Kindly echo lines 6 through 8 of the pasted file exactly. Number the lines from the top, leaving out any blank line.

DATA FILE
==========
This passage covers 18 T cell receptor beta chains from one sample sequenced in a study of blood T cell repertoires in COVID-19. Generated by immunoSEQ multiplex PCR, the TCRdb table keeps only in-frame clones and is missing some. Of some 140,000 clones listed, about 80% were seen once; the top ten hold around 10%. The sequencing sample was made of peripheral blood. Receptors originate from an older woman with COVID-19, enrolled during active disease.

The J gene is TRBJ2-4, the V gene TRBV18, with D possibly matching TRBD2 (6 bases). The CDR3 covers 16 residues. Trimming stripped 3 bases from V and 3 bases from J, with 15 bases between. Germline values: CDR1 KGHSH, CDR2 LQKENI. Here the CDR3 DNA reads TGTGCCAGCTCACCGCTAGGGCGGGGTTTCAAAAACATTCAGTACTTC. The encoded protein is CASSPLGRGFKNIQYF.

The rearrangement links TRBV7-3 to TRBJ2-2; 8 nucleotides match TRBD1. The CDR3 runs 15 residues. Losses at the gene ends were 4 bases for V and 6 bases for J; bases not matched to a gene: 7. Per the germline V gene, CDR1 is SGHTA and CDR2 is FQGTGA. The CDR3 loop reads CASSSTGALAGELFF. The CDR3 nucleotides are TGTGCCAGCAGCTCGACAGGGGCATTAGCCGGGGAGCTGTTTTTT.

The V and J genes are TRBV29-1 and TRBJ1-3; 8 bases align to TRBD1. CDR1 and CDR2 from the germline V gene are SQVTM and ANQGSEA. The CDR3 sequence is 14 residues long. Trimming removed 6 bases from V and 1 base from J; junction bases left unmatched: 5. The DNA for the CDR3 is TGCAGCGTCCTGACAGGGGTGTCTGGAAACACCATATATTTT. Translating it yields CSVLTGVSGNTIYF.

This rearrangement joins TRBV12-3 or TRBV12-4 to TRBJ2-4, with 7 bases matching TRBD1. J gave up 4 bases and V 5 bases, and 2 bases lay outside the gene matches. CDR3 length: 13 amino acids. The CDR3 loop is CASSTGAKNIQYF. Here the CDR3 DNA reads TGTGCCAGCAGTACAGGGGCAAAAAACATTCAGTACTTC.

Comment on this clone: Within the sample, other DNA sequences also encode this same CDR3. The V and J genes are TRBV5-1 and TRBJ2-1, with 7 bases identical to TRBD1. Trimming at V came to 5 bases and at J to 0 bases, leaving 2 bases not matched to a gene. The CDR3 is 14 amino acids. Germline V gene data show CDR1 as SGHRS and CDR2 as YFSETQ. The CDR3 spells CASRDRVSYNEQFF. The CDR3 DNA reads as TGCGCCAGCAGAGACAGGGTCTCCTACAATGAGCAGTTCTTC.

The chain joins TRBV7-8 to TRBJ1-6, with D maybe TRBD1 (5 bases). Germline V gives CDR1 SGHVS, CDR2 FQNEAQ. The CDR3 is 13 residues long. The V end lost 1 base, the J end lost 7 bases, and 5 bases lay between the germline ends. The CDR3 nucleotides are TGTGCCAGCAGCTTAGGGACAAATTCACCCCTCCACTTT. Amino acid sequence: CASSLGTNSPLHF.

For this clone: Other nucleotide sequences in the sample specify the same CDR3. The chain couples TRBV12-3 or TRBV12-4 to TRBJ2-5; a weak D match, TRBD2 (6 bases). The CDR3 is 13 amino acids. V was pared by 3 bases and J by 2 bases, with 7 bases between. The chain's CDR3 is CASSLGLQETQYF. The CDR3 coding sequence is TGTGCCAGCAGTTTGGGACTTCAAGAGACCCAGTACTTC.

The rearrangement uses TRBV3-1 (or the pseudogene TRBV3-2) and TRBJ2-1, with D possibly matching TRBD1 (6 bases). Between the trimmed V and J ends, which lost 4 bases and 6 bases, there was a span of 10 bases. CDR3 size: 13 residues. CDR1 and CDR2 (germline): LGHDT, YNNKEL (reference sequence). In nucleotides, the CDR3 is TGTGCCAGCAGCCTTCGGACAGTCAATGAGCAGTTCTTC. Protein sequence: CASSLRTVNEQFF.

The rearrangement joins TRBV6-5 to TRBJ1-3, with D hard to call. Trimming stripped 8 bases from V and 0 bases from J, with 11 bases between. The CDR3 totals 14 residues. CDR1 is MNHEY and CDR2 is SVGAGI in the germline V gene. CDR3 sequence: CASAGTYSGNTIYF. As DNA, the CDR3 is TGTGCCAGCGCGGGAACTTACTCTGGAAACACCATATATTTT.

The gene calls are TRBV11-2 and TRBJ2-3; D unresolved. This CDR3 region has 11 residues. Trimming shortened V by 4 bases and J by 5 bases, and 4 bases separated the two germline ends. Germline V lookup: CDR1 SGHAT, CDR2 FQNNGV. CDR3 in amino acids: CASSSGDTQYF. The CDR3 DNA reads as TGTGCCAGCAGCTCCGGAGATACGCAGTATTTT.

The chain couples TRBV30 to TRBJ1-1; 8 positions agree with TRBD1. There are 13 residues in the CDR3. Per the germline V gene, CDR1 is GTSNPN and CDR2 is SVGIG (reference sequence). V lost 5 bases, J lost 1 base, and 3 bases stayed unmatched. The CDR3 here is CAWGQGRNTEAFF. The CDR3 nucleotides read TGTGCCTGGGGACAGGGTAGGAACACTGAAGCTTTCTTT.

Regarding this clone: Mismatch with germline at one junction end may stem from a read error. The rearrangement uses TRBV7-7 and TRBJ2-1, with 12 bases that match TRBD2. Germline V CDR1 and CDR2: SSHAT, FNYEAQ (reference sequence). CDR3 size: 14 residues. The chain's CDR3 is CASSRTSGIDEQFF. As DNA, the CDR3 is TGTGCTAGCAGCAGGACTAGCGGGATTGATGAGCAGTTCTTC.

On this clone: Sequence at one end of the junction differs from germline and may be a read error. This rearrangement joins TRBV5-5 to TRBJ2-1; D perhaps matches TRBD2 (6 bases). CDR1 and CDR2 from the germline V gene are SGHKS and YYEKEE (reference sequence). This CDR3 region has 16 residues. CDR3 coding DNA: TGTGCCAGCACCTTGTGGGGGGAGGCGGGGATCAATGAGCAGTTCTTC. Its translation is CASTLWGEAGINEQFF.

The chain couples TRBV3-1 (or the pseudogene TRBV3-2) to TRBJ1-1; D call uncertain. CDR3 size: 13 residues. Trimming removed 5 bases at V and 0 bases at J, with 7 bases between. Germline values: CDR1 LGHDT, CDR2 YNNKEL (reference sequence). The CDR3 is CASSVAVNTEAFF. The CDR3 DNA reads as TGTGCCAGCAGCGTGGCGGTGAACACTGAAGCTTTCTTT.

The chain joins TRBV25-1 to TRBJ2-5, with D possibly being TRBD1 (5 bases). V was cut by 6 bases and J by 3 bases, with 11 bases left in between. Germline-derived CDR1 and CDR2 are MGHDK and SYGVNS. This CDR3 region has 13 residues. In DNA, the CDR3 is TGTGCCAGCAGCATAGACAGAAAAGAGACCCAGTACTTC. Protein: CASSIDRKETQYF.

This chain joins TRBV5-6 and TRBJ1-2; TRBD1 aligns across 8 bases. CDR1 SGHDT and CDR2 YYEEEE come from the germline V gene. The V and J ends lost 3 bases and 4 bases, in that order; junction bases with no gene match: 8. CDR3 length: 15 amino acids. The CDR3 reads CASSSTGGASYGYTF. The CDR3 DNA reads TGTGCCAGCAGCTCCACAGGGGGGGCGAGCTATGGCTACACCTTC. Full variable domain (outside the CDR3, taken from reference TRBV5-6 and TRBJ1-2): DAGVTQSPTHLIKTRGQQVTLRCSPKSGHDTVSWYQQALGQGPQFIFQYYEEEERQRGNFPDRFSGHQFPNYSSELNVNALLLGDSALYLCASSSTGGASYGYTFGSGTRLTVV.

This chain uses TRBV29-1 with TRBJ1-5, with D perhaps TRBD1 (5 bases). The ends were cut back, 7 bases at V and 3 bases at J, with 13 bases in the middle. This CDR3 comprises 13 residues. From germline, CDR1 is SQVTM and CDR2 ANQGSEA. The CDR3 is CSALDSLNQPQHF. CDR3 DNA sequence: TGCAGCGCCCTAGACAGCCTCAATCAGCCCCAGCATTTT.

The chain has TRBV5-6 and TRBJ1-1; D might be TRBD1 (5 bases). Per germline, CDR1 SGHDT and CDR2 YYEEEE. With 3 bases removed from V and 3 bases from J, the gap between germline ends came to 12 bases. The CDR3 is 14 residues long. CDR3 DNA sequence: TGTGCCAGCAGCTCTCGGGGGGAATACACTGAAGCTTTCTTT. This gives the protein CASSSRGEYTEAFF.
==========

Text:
Comment on this clone: Within the sample, other DNA sequences also encode this same CDR3. The V and J genes are TRBV5-1 and TRBJ2-1, with 7 bases identical to TRBD1. Trimming at V came to 5 bases and at J to 0 bases, leaving 2 bases not matched to a gene. The CDR3 is 14 amino acids. Germline V gene data show CDR1 as SGHRS and CDR2 as YFSETQ. The CDR3 spells CASRDRVSYNEQFF. The CDR3 DNA reads as TGCGCCAGCAGAGACAGGGTCTCCTACAATGAGCAGTTCTTC.

The chain joins TRBV7-8 to TRBJ1-6, with D maybe TRBD1 (5 bases). Germline V gives CDR1 SGHVS, CDR2 FQNEAQ. The CDR3 is 13 residues long. The V end lost 1 base, the J end lost 7 bases, and 5 bases lay between the germline ends. The CDR3 nucleotides are TGTGCCAGCAGCTTAGGGACAAATTCACCCCTCCACTTT. Amino acid sequence: CASSLGTNSPLHF.

For this clone: Other nucleotide sequences in the sample specify the same CDR3. The chain couples TRBV12-3 or TRBV12-4 to TRBJ2-5; a weak D match, TRBD2 (6 bases). The CDR3 is 13 amino acids. V was pared by 3 bases and J by 2 bases, with 7 bases between. The chain's CDR3 is CASSLGLQETQYF. The CDR3 coding sequence is TGTGCCAGCAGTTTGGGACTTCAAGAGACCCAGTACTTC.